The Battle of Hòa Bình was fought during the First Indochina War. It occurred from 10 November 1951 to 25 February 1952, when French Union forces attempted to lure the Việt Minh out into the open and to force it to fight on French terms.
Bernard Saint-Hillier was a French general.
The French Far East Expeditionary Corps was a colonial expeditionary force of the French Union Army that was initially formed in French Indochina during 1945 during the Pacific War. The CEFEO later fought and lost in the First Indochina War against the Viet Minh rebels.
The Battle of Nà Sản was fought between French Union forces and the Nationalist forces of the Việt Minh at Nà Sản, Sơn La Province, during the First Indochina War for control of the T’ai region.
Bernard de Lattre de Tassigny was a French Army officer, who fought during World War II and the First Indochina War. Bernard de Lattre received several medals during his military career, including the Médaille militaire. He was killed in action at the age of 23, fighting near Ninh Binh. At the time of his death, his father, General Jean de Lattre de Tassigny, was the overall commander of French forces in Indochina. Bernard's death received widespread newspaper coverage, with headlines drawing attention to the death of the son of a general. His mother worked to preserve the memory of her son, as well as that of her more famous husband who died in 1952. Their legacy includes an open-air memorial chapel and centre in Wildenstein, Alsace, France. The death of Bernard de Lattre is mentioned in histories of the First Indochina War, and it has been compared to the deaths of other sons of generals and military leaders.
Roger Charles André Henri Blaizot was a French military leader, who commanded French forces during World War II and the First Indochina War. Blaizot served in Indochina through the last two years of the World War II, having been sent to command the Far East French Expeditionary Forces by Charles de Gaulle. Following the war, Blaizot led a fifty-member staff group to Indochina as part of a cooperation between British Special Operations Executive agents of Force 136 and the French government to ensure French retention of South East Asia, this having been approved by Lord Philip Mountbatten in 1943. Blaizot then went on to command the French forces in Indochina from 1948 until 1949, succeeding Jean-Étienne Valluy and being succeeded himself by Marcel Carpentier.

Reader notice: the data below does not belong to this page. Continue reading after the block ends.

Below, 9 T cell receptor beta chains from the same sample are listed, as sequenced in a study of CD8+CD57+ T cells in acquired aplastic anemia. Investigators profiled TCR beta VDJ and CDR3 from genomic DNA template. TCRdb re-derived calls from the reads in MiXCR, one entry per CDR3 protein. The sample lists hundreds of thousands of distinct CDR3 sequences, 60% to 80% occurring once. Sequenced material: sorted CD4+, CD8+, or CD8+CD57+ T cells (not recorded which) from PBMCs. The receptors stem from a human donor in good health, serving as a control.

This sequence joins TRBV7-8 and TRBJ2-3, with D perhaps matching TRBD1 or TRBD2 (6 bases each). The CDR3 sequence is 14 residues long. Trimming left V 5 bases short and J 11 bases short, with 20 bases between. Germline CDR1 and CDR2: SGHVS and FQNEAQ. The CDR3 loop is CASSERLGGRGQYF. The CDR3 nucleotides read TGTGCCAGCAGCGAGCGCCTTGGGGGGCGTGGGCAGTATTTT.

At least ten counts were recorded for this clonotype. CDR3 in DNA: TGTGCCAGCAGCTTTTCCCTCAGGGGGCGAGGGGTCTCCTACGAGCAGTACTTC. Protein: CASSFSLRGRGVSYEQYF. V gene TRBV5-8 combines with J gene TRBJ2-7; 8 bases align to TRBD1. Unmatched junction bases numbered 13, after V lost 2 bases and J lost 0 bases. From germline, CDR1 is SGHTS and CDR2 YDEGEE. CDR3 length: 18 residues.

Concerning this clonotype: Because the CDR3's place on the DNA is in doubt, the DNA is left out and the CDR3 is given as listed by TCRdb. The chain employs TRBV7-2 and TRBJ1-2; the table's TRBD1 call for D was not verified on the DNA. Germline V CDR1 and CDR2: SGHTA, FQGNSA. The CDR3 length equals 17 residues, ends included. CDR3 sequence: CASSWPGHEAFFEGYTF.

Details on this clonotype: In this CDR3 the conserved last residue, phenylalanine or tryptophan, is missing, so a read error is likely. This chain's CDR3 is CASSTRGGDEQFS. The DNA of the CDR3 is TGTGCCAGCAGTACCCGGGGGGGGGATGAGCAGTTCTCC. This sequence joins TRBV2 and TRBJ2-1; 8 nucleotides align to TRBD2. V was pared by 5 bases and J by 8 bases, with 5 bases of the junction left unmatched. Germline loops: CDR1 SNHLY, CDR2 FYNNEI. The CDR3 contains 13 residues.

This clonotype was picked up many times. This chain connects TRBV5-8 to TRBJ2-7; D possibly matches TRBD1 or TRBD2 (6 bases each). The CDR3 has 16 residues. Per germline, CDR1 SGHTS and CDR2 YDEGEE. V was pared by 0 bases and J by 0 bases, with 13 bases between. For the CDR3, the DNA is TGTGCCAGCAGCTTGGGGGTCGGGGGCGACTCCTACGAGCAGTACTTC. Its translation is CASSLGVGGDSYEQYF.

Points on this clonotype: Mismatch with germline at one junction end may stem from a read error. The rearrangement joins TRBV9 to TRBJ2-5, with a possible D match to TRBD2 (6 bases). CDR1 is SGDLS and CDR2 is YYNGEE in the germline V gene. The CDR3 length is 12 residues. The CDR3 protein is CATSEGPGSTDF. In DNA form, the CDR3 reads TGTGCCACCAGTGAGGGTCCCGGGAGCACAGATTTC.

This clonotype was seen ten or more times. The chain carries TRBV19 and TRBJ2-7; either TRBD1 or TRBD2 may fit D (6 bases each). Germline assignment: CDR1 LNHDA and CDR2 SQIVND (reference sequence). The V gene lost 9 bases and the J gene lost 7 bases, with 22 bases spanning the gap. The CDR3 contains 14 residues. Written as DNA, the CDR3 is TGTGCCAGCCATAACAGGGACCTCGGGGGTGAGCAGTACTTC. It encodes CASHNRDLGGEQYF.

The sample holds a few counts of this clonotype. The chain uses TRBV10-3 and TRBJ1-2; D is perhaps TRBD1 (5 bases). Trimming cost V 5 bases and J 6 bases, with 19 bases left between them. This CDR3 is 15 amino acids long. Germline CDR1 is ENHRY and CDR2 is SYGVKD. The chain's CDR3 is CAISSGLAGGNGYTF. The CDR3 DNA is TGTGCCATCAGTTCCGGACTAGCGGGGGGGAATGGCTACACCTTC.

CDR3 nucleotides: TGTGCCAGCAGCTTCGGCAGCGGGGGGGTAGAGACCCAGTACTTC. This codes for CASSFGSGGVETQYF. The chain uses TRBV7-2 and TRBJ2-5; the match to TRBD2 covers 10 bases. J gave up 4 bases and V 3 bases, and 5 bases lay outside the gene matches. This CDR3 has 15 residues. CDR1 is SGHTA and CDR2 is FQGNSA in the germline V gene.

Gustave Borgnis-Desbordes was a French general. He was a major figure in the French Imperial conquest of the French Sudan, modern Mali. He was Commandant-Superior of the French Military Territory of Haut-Sénégal, attached to the colonial government of Senegal, 1880 to 1883.
Paul Henri Romuald Ély was a French General and former Chief of the Defence Staff.
François Jean Antonin Gonzalez de Linarès was a French general who commanded forces in World War II under General Jean de Lattre de Tassigny and in Vietnam under General Raoul Salan.
1940—1946 in French Indochina focuses on events that happened in French Indochina during and after World War II and which influenced the eventual decision for military intervention by the United States in the Vietnam War. French Indochina in the 1940s was divided into five protectorates: Cambodia, Laos, Tonkin, Annam, and Cochinchina. The latter three made up Vietnam. In 1940, the French controlled 23 million Vietnamese with 12,000 French soldiers, about 40,000 Vietnamese soldiers, and the Sûreté, a powerful police force. At that time, the U.S. had little interest in Vietnam or French Indochina as a whole. Fewer than 100 Americans, mostly missionaries, lived in Vietnam and U.S. government representation consisted of one consul resident in Saigon.
The Battle of Nghĩa Lộ was a battle of the First Indochina War. In the fall of 1952 the French army encountered its most serious crisis since the disasters near the Chinese border at Cao Bằng, Đông Khê and RC 4 occurred in 1949 and 1950. The Battle of Nghĩa Lộ was the opening salvo in a series of offenses and counter-offenses in late 1952 during the First Indochina War. It was part of a Việt Minh offensive in the T’ai region of Tonkin in the vicinity of the Black River. The French countered with Operation Lorraine to attack Việt Minh rear supply bases in an attempt to cut off the offensive. The Việt Minh did not cease or divert the offensive to protect its supply bases. The Việt Minh continued its offensive attack against Nà Sản where there was an outpost and a short airstrip, both guarded by the French army. This series of battles lasted for three months between October 1952 and December 1952. These actions and the Việt Minh successes set the stage for the subsequent Invasion of Laos in April 1953.